Haines Gallery presents David Simpson: Smoke and Mirrors, their 11th solo exhibition with the Bay Area painter.
At once reductive and radical, Simpson’s paintings weave together impulses of minimalism with those of the California Light and Space movement, resulting in a singular creative vision.
Born in 1928, Simpson has been based in the Bay Area since the 1950s, graduating from the San Francisco Art Institute (then known as the California School of Fine Arts) in 1956. Since then, he has been a significant figure to the West Coast art scene, co-founding the artist-run Six Gallery—where Allen Ginsberg gave his first public reading of Howl—alongside contemporaries such as Jay DeFeo and Wally Hedrick, and teaching at UC Berkeley 25 for years. Now 95, he continues to create new work.
Smoke and Mirrors features a selection of paintings created between 1987 and 2019 using interference and metallic paints, two materials the artist has returned to time and again. The exhibition’s name, shared with a 2013 painting included in the show, points to Simpson’s evocative, irreverent titling, as well as the shifting, reflective qualities of the works on view.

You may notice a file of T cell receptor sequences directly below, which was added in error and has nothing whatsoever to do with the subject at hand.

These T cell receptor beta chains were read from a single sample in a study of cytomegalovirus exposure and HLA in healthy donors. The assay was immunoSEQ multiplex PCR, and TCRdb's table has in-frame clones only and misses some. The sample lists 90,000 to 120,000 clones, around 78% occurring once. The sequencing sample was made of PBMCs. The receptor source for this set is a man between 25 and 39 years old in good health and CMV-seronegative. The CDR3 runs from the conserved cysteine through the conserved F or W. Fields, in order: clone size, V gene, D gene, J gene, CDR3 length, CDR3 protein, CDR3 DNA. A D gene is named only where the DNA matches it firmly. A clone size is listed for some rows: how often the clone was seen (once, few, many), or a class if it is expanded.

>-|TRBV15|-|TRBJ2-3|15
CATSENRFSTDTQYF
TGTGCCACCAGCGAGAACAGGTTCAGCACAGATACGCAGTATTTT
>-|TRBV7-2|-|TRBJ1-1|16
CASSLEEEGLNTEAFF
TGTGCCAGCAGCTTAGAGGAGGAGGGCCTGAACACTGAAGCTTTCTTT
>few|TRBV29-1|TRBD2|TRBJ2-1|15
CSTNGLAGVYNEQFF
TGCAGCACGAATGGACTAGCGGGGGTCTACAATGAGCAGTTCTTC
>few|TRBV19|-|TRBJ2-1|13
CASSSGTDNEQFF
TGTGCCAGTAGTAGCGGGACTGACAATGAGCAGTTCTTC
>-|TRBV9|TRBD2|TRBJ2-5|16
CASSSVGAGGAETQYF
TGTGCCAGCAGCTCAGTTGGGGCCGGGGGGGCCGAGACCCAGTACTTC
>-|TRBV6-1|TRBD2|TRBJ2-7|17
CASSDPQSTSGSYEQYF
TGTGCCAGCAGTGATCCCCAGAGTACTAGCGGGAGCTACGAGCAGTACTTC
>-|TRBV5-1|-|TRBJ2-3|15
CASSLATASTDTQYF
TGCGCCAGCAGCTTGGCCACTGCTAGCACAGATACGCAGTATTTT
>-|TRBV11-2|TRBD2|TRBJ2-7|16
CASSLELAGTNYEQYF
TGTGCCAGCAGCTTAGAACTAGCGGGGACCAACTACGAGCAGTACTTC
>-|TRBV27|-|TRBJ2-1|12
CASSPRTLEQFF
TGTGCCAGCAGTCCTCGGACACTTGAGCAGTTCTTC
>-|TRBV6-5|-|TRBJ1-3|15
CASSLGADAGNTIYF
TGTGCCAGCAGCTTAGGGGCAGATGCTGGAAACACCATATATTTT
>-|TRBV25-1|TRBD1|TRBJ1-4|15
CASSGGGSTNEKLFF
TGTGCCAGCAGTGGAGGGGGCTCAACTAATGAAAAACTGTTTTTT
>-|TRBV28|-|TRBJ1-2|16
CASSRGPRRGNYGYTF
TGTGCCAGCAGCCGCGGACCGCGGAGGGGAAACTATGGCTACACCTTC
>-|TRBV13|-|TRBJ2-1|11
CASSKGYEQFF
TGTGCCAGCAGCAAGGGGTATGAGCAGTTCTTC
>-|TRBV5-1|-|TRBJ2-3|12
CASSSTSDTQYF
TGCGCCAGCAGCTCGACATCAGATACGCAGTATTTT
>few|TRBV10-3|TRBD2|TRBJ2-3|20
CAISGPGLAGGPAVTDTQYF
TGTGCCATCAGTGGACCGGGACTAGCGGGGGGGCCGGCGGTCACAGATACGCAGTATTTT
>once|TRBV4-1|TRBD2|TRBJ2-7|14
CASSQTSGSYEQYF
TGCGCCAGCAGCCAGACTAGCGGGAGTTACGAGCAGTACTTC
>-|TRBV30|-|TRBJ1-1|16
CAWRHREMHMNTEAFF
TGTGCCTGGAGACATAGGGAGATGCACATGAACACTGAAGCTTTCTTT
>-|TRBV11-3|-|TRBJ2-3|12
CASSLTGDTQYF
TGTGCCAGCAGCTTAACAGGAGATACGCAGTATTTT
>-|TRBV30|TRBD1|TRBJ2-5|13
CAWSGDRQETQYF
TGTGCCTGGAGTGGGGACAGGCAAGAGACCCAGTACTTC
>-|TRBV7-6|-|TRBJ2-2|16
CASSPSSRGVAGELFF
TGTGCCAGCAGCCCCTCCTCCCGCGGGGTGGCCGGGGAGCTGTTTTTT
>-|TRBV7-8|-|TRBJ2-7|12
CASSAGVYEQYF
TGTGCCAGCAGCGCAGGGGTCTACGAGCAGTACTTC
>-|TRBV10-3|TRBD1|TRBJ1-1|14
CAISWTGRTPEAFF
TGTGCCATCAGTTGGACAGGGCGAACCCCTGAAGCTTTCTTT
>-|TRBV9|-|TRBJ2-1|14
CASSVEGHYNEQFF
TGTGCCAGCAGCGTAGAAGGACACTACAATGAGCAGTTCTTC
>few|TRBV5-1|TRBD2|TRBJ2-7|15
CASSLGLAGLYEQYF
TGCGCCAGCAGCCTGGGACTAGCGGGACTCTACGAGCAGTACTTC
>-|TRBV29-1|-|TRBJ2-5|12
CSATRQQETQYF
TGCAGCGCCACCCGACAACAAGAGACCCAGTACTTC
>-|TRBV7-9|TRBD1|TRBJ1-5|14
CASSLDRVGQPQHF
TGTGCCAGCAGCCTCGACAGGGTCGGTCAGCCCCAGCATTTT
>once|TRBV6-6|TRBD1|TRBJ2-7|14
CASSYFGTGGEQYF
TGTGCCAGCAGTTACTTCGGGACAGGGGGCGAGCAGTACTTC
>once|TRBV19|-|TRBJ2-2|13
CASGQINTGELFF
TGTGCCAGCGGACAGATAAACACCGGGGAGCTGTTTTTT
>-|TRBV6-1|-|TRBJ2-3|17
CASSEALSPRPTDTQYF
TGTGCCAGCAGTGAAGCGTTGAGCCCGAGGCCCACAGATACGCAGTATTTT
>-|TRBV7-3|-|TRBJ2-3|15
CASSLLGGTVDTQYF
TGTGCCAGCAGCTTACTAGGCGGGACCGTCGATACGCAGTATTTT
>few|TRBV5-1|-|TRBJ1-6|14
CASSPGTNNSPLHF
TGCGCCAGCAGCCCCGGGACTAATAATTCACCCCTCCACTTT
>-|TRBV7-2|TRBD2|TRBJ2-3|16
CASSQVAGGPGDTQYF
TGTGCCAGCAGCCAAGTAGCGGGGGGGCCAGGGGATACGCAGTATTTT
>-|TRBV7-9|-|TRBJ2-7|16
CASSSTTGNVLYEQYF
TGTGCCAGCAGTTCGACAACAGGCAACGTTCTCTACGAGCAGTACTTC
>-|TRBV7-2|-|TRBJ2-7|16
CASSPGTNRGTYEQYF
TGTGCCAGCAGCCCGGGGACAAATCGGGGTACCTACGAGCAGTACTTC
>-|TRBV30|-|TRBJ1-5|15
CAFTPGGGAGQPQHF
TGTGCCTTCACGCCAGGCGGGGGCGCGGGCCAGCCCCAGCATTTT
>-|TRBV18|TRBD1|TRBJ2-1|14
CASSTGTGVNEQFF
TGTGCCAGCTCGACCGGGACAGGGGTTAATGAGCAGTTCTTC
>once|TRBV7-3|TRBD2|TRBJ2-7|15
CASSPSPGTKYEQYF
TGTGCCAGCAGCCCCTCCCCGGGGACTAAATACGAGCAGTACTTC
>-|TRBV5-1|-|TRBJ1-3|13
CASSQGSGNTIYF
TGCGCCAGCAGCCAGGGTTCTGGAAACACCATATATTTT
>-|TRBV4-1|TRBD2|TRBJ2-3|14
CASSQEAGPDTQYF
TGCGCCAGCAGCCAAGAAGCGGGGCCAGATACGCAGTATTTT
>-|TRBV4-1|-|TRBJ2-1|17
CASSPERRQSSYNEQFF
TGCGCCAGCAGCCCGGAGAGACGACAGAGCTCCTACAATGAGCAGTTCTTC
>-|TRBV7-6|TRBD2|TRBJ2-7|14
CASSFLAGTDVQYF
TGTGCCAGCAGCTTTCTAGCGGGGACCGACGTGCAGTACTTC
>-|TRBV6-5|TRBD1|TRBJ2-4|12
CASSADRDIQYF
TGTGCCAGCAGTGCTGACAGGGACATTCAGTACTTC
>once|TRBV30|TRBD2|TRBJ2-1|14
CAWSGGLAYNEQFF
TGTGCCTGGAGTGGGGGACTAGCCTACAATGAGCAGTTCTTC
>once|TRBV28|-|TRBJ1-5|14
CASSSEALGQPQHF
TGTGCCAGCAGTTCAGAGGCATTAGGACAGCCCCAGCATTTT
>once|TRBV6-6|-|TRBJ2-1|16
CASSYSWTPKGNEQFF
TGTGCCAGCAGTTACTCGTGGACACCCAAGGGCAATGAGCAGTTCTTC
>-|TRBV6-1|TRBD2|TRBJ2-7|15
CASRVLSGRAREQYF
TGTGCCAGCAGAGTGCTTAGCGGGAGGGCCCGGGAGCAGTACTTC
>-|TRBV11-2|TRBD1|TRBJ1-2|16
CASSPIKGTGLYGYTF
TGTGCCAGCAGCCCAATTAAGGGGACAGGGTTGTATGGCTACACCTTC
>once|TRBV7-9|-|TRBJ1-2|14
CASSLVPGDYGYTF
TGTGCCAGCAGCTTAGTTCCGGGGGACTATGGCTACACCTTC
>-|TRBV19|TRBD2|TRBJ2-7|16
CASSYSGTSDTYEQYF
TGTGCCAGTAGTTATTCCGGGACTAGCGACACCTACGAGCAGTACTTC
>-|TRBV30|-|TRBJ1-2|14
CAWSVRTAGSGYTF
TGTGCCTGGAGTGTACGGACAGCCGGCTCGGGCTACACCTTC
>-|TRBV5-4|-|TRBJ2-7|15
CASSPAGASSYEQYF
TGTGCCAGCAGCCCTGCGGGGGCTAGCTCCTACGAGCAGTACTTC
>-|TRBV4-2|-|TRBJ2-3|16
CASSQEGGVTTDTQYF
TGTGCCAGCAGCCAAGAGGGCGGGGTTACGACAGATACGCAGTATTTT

The earliest works in the show, created in the late 1980s using metallic acrylic paint, are monochromatic canvases in shades of bronze, copper, and steely blue. Each is the result of Simpson’s meticulous layering of up to 30 coats of paint, stopping in between each layer to sand the canvas down to a velvety finish. The rich, complex surfaces of paintings like Bronze Tondo (1990), so named for its circular shape, appear burnished and patinaed, playing on its metallic qualities.
These celebrated works appear to shimmer and alter in hue as they respond to changes in light, environment, the position of the viewer, and even the works around them. In Interference Triple (1991), a creamy, pearlescent surface gives way to iridescent flashes of pinks, blues, and yellows.
Smoke and Mirrors includes several of these early, breakthrough interference paintings from the artist’s archives, some of which are only now being exhibited for the first time, shown alongside works created just four years ago.